Wendy Whelan film opening in theaters

Restless Creature: Wendy Whelan documentaryStarting today, May 24, the intimate documentary Restless Creature: Wendy Whelan is opening in two New York City theaters – at the Film Forum in Hudson Square (running till June 6) and in the 140-seat Francesca Beale Theater that’s a part of the Film Society of Lincoln Center’s Elinor Bunin Munroe Film Center (running till May 30). Soon the film will be screening in numerous locations across the U.S., including in Whelan’s home state of Kentucky.


Restless Creature: Wendy Whelan follows prima ballerina Wendy Whelan as she prepares to leave New York City Ballet after a record-setting three decades with the company. Directed by Linda Saffire and Adam Schlesinger, the 90-minute documentary was named as part of the Official Selection of the 2016 New York Film Festival.


This week, New York Times Dance Critic Brian Seibert wrote, “Restless Creature is tightly edited but patient, with as many uneventful scenes of physical therapy and cocktail parties as more dramatic footage of surgery and is-she-pushing-too-hard suspense. Ballet dancers are experts in masking pain. But through trust established between the filmmakers and Ms. Whelan, this film allows us to see her stoic control, her superhuman strength under pressure, and also to see through it — to the self-doubt, the fear of losing her very identity.”


Dance Informa was invited to view the film early as well and completely agrees that it’s “both a comeback story and, more profoundly, a coming to terms with aging.” It reflects on how much Whelan and all prima ballerinas sacrifice for their art and how that makes it that much harder when it’s time to transition off the ballet stage and out of the spotlight. It makes one cheer for their longevity and hope that they’ll be free to discover other artistic opportunities, like Whelan did with her Restless Creature National Tour.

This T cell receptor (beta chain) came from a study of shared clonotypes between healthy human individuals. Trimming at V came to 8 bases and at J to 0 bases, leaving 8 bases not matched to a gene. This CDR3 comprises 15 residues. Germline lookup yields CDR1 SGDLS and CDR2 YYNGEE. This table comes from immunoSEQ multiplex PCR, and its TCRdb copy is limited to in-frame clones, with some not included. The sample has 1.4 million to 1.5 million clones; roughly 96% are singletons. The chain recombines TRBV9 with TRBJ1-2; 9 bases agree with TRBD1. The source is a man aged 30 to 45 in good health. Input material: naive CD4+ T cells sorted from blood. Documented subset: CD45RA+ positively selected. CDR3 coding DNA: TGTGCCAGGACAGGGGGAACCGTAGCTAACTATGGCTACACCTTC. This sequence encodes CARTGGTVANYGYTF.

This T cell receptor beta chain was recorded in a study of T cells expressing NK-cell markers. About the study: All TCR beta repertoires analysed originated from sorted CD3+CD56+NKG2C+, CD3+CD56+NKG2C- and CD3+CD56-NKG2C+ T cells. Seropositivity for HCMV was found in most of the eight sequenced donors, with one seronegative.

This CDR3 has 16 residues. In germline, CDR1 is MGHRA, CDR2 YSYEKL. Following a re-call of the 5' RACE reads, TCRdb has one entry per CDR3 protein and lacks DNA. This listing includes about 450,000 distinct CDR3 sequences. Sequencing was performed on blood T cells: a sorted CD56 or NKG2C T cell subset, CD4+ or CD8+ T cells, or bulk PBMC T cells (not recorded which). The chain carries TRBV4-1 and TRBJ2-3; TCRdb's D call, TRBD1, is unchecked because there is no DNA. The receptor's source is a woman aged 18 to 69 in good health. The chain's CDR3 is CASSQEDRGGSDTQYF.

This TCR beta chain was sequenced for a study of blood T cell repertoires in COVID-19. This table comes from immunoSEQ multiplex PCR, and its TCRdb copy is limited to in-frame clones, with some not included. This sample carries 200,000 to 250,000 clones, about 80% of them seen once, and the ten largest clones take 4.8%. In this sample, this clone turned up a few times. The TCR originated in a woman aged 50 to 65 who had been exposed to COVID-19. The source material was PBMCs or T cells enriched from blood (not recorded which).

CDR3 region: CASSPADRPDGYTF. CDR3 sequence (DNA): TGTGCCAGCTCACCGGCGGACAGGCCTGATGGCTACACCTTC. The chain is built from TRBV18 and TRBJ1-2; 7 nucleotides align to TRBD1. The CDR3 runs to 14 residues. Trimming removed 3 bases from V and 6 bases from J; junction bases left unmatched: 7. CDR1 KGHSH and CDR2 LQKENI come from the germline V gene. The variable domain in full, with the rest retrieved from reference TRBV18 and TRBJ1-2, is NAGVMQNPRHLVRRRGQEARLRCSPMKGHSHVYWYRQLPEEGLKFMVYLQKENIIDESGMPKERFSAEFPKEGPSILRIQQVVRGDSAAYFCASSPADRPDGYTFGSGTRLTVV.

However, the documentary is also a powerful testament to other elements of the dance world: the necessity of informed, fulltime physical therapists for companies; the deep relationships dancers make with their onstage partners; and how hard it can be for a dancer to navigate their personal publicity when they’re in a season of transition.


The documentary opens with Whelan at age 46 in 2013. One of the joys of the film is looking back on her career with her as the directors frequently feature snippets of her historic performances. These even include footage of her dancing as a very young girl in her hometown of Louisville.


At one point near the beginning of the documentary Whelan says, “If I don’t dance, I’d rather die.” As you watch her grapple with her injuries and her unsure future, you come to see how much this fascinating and fantastic artist really means it.


For more information on Restless Creature: Wendy Whelan and upcoming screenings, visit www.restlesscreaturefilm.com.


Photo: Wendy Whelan in releve. Photo courtesy of Got The Shot Films.